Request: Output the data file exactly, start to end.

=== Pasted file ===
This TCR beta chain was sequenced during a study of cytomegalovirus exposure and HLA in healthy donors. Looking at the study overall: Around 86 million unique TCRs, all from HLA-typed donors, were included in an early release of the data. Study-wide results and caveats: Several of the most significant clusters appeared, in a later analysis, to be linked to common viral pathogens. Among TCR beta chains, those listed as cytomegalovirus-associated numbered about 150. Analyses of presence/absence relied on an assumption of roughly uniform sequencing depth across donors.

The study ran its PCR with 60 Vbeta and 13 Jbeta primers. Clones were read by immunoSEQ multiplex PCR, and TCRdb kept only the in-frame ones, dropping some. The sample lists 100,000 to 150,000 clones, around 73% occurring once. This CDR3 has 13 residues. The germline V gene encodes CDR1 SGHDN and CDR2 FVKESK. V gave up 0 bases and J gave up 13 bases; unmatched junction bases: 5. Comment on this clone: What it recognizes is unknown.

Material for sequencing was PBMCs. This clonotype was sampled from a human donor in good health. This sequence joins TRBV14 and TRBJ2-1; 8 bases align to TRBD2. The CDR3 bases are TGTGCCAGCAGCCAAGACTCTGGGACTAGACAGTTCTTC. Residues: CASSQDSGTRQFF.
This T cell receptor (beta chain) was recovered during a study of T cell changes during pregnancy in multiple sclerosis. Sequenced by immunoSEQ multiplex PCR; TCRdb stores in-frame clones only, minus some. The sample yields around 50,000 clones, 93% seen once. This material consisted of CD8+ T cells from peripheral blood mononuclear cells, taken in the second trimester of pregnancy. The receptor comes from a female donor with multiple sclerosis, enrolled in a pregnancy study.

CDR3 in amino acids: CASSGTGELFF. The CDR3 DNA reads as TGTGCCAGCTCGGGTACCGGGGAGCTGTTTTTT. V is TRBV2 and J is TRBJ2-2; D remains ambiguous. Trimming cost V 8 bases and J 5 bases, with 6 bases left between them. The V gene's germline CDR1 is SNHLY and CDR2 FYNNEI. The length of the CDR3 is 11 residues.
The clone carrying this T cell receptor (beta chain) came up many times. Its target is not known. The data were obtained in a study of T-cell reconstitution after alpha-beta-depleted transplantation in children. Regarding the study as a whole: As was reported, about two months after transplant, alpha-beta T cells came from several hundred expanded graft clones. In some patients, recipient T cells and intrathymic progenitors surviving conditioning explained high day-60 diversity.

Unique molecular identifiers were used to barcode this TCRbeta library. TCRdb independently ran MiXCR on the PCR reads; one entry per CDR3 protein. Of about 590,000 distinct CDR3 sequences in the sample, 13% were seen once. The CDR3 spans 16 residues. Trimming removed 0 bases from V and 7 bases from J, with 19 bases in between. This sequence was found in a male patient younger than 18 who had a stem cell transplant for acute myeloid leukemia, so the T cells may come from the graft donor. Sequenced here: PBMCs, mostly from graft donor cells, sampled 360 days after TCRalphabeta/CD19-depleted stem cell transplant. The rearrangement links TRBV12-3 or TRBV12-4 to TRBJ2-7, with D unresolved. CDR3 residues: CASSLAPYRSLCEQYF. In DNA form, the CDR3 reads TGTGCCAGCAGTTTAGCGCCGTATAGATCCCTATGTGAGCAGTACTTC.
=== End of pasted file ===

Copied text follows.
This TCR beta chain was sequenced during a study of cytomegalovirus exposure and HLA in healthy donors. Looking at the study overall: Around 86 million unique TCRs, all from HLA-typed donors, were included in an early release of the data. Study-wide results and caveats: Several of the most significant clusters appeared, in a later analysis, to be linked to common viral pathogens. Among TCR beta chains, those listed as cytomegalovirus-associated numbered about 150. Analyses of presence/absence relied on an assumption of roughly uniform sequencing depth across donors.

The study ran its PCR with 60 Vbeta and 13 Jbeta primers. Clones were read by immunoSEQ multiplex PCR, and TCRdb kept only the in-frame ones, dropping some. The sample lists 100,000 to 150,000 clones, around 73% occurring once. This CDR3 has 13 residues. The germline V gene encodes CDR1 SGHDN and CDR2 FVKESK. V gave up 0 bases and J gave up 13 bases; unmatched junction bases: 5. Comment on this clone: What it recognizes is unknown.

Material for sequencing was PBMCs. This clonotype was sampled from a human donor in good health. This sequence joins TRBV14 and TRBJ2-1; 8 bases align to TRBD2. The CDR3 bases are TGTGCCAGCAGCCAAGACTCTGGGACTAGACAGTTCTTC. Residues: CASSQDSGTRQFF.
This T cell receptor (beta chain) was recovered during a study of T cell changes during pregnancy in multiple sclerosis. Sequenced by immunoSEQ multiplex PCR; TCRdb stores in-frame clones only, minus some. The sample yields around 50,000 clones, 93% seen once. This material consisted of CD8+ T cells from peripheral blood mononuclear cells, taken in the second trimester of pregnancy. The receptor comes from a female donor with multiple sclerosis, enrolled in a pregnancy study.

CDR3 in amino acids: CASSGTGELFF. The CDR3 DNA reads as TGTGCCAGCTCGGGTACCGGGGAGCTGTTTTTT. V is TRBV2 and J is TRBJ2-2; D remains ambiguous. Trimming cost V 8 bases and J 5 bases, with 6 bases left between them. The V gene's germline CDR1 is SNHLY and CDR2 FYNNEI. The length of the CDR3 is 11 residues.
The clone carrying this T cell receptor (beta chain) came up many times. Its target is not known. The data were obtained in a study of T-cell reconstitution after alpha-beta-depleted transplantation in children. Regarding the study as a whole: As was reported, about two months after transplant, alpha-beta T cells came from several hundred expanded graft clones. In some patients, recipient T cells and intrathymic progenitors surviving conditioning explained high day-60 diversity.

Unique molecular identifiers were used to barcode this TCRbeta library. TCRdb independently ran MiXCR on the PCR reads; one entry per CDR3 protein. Of about 590,000 distinct CDR3 sequences in the sample, 13% were seen once. The CDR3 spans 16 residues. Trimming removed 0 bases from V and 7 bases from J, with 19 bases in between. This sequence was found in a male patient younger than 18 who had a stem cell transplant for acute myeloid leukemia, so the T cells may come from the graft donor. Sequenced here: PBMCs, mostly from graft donor cells, sampled 360 days after TCRalphabeta/CD19-depleted stem cell transplant. The rearrangement links TRBV12-3 or TRBV12-4 to TRBJ2-7, with D unresolved. CDR3 residues: CASSLAPYRSLCEQYF. In DNA form, the CDR3 reads TGTGCCAGCAGTTTAGCGCCGTATAGATCCCTATGTGAGCAGTACTTC.